The Strategist

IEA: Oil oversupply is delayed


09/15/2021 - 06:30



Global oil demand remains under pressure due to the spread in Asia of the delta strain of the coronavirus: in the third quarter, consumption may decrease by 310 thousand bpd, according to the September review of the International Energy Agency (IEA) on the oil market. Nevertheless, demand could rise to 99.1 million bpd by the end of the year, up 4.7 million bpd from the end of 2020 (but still 1.1 million bpd less than in 2019). Average demand growth for the year will be 5.2 million bpd (to 96.1 million bpd), 105,000 bpd less than in the previous forecast.



pixabay
pixabay
Oil supply also unexpectedly fell in August, by 540 bpd (to 96.1m bpd, 4.6m bpd year-on-year), breaking the upward trend in supply since March. Hurricane Ida in the Caribbean (minus 270 bpd on average in August and forecast to minus 650 bpd in September) caused most of the damage. In OPEC+ countries, however, supply fell by 150,000 bpd in August (particularly due to maintenance shutdowns) to 41.6 mln bpd (which pushed the deal's compliance rate from 109% to 116%). Russia increased production by 90 thousand bpd to 9.7 mn bpd, while Saudi Arabia increased production by 100 thousand bpd to 9.6 mln bpd.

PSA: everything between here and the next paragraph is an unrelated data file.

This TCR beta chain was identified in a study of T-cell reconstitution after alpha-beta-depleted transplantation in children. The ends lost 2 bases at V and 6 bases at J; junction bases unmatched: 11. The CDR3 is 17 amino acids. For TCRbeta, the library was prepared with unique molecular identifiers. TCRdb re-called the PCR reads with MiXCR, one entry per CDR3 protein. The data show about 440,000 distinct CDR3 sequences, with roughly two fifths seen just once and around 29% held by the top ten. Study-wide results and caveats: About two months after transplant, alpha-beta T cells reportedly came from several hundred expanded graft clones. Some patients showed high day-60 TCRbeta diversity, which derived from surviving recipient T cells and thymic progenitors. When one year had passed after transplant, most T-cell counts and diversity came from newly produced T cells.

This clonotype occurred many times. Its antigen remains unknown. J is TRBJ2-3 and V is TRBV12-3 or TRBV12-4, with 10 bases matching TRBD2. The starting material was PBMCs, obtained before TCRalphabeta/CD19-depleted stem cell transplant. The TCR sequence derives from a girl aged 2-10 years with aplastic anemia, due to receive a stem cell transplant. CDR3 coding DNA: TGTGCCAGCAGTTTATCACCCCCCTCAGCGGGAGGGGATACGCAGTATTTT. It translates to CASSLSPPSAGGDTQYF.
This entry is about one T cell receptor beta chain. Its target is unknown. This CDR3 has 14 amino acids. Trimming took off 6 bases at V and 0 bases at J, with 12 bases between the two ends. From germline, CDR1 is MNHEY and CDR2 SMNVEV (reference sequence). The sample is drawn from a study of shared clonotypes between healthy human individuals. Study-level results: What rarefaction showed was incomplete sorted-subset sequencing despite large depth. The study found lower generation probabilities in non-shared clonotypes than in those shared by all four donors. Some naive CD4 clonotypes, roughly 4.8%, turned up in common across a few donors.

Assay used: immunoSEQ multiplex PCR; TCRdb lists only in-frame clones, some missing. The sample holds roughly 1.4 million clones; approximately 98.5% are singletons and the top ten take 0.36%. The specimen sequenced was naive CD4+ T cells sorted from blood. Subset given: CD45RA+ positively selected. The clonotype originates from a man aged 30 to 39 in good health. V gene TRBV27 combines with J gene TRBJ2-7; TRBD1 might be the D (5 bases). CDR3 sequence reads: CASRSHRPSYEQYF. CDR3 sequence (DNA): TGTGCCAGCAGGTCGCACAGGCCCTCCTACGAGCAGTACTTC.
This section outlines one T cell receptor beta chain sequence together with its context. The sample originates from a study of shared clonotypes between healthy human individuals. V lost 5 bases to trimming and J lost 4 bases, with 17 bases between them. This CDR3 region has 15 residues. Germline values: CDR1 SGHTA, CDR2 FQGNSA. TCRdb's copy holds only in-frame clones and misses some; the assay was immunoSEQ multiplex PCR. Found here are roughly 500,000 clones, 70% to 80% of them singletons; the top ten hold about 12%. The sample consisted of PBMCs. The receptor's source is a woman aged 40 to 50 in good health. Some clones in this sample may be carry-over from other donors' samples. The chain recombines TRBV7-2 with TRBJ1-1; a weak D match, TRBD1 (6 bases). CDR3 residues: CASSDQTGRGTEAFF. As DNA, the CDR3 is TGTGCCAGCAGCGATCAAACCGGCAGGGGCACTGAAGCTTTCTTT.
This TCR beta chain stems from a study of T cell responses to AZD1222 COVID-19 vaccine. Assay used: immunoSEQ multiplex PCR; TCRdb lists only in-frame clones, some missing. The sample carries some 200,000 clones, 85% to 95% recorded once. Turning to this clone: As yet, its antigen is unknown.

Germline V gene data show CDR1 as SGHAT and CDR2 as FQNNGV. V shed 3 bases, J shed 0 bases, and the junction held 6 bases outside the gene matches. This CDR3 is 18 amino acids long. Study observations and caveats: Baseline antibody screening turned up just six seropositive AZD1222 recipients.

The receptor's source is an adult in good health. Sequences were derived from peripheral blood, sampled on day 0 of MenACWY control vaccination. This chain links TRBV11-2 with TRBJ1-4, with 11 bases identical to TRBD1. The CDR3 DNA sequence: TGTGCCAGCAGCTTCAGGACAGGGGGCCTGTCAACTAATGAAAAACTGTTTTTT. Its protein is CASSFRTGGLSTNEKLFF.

Without the influence of short-term factors, supplies would continue to rise: OPEC+ countries have agreed to consistently increase supplies by 400 thousand bpd until September 2022 (but ministers may suspend the process in case of an excess in the oil market). Under this plan, OPEC could increase production by 2.1 million bpd by the end of the year even without Iran.

In September supplies will continue to decline, but in October the global oil supply will return to its previous growth trajectory, according to the IEA. OPEC+ will add 1m bpd to its output compared to 5.5m bpd cut in 2020, while non-participating countries will add 450k bpd to its output compared to 1.3m bpd fall a year earlier. As a result, the market will be closer to balance by the end of the year - previously, the IEA expected this to happen in the third quarter. In early 2022, the OPEC+ supply (assuming the current supply increase continues) will exceed demand by 1.4m bpd (estimated as the difference between total demand and non-OPEC+ demand). In non-OPEC+ countries, the supply increase may reach 1.8 mln bpd in 2022, with the US accounting for half of this increase.

source: iea.org




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